Web Development: Why Does UX Design Matter
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As consumers, the “shopping experience” definitely adds to the decision-making whether we will make a purchase or not. UX design is an important aspect of your web development.
There is not much else that online stores can offer other than their product/service, their value, their story/mission, or their experience. UX can be your differentiating factor and the reason customers choose you over your competitors.
What is UX Design
UX Design (User Experience Design) is more of a perspective rather than a bunch of rules to apply on your website.
It’s about what the user feels throughout interacting with your brand. It’s not just about the user interface, although it’s a big part of the experience. It’s the overall branding, web design, the language, functionality, and usability of your website.
Most online brands can take inspiration from brick and mortar stores to apply it in their UX design philosophy.
For example, when going to a physical restaurant, the potential customers’ first instinct is to check the menu. For a good user experience, the menu can either be placed outside the restaurant, or posted at the counter or walls, anywhere easily visible and browsable.
So when designing a website for a restaurant, you might want to consider placing a Menu button and sub categories of the menu prominently on the landing page.
And it definitely depends on your brand how you will optimize for UX design. But now that we know what that is, let’s talk about why it’s important.
Why UX Design is Important
As an online brand, you don’t just sell your products and services. You also sell your stories and experiences.
Of course, having a strong product or service gets you halfway to success. The other half goes is having a memorable user experience.
UX Design as USP
When you think about it, what you’re selling isn’t going to be super unique. And even if it is, you will have a bunch of competitors.
There’s a saying that if you don’t act on a good idea, your competitors will definitely beat you to it. Once you start building your site, your competitors are already improving and multiplying.
So aside from your story, branding, and what you offer, you can use UX design as your unique selling point or USP. Keyword there is “selling”.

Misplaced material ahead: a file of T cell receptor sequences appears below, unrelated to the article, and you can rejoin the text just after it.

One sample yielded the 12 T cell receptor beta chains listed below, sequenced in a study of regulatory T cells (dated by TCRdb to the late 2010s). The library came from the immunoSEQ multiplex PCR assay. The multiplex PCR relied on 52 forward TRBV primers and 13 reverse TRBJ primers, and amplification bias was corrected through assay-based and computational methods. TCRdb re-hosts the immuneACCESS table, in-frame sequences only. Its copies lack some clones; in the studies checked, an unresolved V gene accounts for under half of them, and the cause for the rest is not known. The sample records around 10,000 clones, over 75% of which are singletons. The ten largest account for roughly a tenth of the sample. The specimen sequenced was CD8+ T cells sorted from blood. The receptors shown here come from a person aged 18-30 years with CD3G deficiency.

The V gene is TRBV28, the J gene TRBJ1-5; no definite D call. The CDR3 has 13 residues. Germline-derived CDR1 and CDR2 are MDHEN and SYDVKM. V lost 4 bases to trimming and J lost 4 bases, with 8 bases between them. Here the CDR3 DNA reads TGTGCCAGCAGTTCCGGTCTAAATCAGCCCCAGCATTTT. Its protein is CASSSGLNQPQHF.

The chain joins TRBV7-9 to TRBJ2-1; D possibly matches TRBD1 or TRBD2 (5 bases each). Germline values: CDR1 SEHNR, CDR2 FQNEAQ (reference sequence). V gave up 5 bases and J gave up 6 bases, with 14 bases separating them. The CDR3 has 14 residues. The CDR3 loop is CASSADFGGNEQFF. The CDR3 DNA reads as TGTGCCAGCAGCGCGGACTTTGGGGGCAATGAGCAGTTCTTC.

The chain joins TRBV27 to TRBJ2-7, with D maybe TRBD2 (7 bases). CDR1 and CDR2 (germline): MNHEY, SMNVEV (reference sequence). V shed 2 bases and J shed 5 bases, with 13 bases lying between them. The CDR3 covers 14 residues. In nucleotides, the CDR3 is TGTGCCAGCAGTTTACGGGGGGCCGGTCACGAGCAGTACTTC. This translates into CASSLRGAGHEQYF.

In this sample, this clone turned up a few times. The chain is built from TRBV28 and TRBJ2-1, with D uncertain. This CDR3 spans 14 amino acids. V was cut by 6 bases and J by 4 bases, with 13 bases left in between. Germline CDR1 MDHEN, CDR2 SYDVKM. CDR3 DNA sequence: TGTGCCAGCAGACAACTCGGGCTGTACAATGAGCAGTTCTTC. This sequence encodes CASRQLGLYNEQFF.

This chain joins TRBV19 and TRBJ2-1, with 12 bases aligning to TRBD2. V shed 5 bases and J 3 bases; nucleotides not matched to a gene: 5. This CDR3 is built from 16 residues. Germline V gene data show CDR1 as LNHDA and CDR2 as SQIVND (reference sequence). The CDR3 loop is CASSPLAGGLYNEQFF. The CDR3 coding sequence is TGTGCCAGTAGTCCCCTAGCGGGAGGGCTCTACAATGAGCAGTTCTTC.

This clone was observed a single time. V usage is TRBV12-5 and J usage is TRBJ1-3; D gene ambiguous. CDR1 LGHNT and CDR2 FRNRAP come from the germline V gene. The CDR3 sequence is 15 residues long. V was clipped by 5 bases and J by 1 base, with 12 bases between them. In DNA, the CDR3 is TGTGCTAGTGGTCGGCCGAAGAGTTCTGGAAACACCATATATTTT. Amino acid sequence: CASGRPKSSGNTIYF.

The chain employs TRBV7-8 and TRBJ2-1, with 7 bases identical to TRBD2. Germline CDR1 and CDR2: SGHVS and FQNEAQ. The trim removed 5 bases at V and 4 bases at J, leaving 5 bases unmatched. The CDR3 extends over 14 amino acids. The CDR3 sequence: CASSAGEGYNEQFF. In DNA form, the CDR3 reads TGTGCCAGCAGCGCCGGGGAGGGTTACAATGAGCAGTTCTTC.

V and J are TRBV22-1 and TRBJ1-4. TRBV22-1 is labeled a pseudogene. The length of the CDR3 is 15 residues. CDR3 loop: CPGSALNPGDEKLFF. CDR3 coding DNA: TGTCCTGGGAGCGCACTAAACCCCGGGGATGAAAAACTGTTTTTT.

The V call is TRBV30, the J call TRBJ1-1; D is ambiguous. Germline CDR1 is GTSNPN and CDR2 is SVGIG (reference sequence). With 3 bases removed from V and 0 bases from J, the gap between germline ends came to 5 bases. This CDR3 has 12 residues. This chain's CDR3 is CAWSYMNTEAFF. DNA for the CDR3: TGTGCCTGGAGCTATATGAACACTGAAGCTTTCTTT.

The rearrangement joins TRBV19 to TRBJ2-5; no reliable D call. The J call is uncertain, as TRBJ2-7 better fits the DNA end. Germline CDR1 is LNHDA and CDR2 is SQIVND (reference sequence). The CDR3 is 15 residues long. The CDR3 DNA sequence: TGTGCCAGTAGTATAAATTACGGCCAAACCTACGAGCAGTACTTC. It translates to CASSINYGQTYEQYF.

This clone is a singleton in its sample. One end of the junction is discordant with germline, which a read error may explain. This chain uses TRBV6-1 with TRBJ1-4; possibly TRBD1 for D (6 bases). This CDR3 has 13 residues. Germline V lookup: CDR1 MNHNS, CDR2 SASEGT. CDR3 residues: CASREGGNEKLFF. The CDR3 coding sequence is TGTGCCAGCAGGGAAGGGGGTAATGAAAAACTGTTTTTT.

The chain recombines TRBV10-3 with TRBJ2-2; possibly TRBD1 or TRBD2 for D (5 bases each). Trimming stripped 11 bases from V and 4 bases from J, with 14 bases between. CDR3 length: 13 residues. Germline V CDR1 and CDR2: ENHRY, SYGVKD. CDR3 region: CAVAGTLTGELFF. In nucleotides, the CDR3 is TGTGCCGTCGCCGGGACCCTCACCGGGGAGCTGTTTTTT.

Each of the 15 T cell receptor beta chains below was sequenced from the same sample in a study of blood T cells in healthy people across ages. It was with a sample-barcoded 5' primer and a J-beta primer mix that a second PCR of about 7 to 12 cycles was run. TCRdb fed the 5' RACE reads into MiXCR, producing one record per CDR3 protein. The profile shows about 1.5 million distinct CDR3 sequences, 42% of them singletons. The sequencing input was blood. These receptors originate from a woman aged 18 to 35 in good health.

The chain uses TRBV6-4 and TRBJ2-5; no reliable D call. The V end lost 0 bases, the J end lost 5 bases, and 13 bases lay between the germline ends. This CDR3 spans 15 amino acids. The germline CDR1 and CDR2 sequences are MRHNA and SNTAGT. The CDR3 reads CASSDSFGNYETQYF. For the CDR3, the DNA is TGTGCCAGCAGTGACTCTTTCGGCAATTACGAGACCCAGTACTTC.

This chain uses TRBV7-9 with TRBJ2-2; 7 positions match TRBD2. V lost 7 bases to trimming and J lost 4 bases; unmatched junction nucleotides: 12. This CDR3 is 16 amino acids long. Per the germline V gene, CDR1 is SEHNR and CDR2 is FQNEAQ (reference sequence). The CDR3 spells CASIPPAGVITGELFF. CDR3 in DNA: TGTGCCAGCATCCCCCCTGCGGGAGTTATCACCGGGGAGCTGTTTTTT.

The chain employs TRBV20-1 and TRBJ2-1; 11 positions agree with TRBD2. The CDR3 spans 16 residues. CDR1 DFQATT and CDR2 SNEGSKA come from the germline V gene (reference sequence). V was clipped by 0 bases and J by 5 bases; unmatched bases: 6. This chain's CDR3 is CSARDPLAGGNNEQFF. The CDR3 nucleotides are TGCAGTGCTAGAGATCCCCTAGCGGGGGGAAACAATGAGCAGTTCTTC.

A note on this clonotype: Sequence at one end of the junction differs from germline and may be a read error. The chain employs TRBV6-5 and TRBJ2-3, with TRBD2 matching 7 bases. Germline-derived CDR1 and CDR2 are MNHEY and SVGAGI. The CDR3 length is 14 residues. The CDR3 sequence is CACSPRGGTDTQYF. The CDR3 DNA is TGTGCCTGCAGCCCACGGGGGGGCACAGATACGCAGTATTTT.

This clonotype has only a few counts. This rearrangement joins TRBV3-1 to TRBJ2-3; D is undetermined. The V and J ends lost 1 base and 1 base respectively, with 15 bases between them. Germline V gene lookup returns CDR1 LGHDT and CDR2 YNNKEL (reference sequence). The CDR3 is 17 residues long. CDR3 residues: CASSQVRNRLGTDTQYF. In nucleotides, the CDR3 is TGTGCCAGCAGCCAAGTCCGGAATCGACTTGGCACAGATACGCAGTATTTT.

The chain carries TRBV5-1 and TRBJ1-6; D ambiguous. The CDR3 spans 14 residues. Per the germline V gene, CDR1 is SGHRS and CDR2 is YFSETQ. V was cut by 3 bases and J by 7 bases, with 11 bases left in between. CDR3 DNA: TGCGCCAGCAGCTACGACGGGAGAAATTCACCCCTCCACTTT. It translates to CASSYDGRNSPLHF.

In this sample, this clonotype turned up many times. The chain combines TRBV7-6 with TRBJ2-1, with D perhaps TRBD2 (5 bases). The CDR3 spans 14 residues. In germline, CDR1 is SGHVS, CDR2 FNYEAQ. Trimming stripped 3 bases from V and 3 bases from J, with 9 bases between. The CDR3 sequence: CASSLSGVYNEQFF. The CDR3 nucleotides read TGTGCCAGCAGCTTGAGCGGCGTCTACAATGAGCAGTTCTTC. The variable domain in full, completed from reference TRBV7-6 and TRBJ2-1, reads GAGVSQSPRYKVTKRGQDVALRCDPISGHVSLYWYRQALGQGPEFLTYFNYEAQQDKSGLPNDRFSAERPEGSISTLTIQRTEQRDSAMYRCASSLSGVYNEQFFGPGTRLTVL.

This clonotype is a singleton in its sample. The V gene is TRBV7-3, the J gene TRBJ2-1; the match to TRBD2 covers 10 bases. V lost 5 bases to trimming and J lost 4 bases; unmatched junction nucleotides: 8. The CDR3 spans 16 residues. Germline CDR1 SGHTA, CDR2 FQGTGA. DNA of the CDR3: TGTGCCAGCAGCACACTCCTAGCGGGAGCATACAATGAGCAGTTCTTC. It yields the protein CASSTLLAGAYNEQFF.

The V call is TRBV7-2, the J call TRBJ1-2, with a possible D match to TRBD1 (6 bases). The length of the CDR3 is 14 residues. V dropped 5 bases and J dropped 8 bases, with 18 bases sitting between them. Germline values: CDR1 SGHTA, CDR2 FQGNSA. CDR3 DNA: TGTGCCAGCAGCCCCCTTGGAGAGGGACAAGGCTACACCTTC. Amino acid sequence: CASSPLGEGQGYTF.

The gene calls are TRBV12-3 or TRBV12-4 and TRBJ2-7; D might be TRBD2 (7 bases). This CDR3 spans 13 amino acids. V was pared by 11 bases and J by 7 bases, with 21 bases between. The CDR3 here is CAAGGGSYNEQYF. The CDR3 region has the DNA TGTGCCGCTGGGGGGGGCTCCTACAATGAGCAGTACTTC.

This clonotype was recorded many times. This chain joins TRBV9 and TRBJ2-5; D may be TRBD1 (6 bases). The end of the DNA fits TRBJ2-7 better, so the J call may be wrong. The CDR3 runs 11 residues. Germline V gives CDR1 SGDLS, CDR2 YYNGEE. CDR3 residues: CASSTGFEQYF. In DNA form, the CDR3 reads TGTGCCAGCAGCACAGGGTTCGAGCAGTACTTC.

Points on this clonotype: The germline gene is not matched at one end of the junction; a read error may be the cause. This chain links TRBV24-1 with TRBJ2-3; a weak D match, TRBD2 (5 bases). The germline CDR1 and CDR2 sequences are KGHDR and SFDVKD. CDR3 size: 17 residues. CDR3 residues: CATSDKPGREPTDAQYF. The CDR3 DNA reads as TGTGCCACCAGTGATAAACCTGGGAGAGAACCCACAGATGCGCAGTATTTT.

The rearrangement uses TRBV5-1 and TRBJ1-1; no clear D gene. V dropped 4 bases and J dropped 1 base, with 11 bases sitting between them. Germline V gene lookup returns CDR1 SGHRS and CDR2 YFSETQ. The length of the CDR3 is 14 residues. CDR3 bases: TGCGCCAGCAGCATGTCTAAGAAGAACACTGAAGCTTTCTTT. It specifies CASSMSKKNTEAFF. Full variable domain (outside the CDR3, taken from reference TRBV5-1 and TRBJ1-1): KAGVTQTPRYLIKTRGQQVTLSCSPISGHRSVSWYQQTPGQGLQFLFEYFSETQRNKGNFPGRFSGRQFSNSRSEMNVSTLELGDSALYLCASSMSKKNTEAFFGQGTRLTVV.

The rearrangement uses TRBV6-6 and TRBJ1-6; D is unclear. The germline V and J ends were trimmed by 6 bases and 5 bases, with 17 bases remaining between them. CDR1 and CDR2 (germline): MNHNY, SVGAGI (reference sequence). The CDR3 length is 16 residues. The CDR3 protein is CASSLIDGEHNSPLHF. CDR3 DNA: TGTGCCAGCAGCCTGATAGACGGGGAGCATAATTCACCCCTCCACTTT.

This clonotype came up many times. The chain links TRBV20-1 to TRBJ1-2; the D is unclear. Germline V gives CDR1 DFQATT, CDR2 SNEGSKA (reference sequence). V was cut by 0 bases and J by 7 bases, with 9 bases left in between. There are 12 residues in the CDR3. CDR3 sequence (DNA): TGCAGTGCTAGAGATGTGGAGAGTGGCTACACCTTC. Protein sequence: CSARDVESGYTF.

Consumers typically want these things and more when it comes to a website experience:
The less hurdles customers have, the faster they’ll achieve their goal. Whether it’s getting information from your store to make purchase decisions or making the purchase itself, the faster the better.
Though you can have carefully placed roadblocks in your site like pop-ups to get customer information, as long as the customer is not held up for long, it will still work to your advantage.
You have to account for multiple types of users with varying levels of skill when it comes to website navigation. Functions of links should be easy to see and obvious enough for people to understand.
Though it is safe to assume that most people are computer literate, people have different learning curves and skill levels. What takes a young consumer seconds can mean minutes to older people.
And don’t deviate too much from the developed online patterns that people learned over time.
If you have a logo on your website, people expect to be brought to the home page. If you have images on your website, people expect it to be clickable.
You might think that going against the grain might be a USP in itself. But when it comes to online navigation, people stick to the old, reliable patterns.
Accessibility is a different topic altogether. But try to keep that in mind and make your site as easy as possible to understand and navigate around.
People appreciate attention to detail. Little things do make a difference. If you can anticipate a customer’s behavior or make it seem that you can predict their every move, you can delight them.
Use heat maps like Hotjar to see user behavior. Which parts are they getting stuck on, which parts do they click but nothing happens, what is the last interaction they had before clicking off?
Those are some of the questions you might ask.
For example, your product has multiple SKUs that vary mostly in color. Upon checking your analytics, it seems that this particular customer always stays in the blue variants of your product.
The next day, if the customer comes back and all that they get suggested are blue products, they can be delighted. “Wow, this website is thoughtful to my preference.”
And that’s what we aim to achieve.
You have to make sure that your website works properly. This might seem like a no-brainer but there are surprisingly a huge number of websites that have unforeseen errors.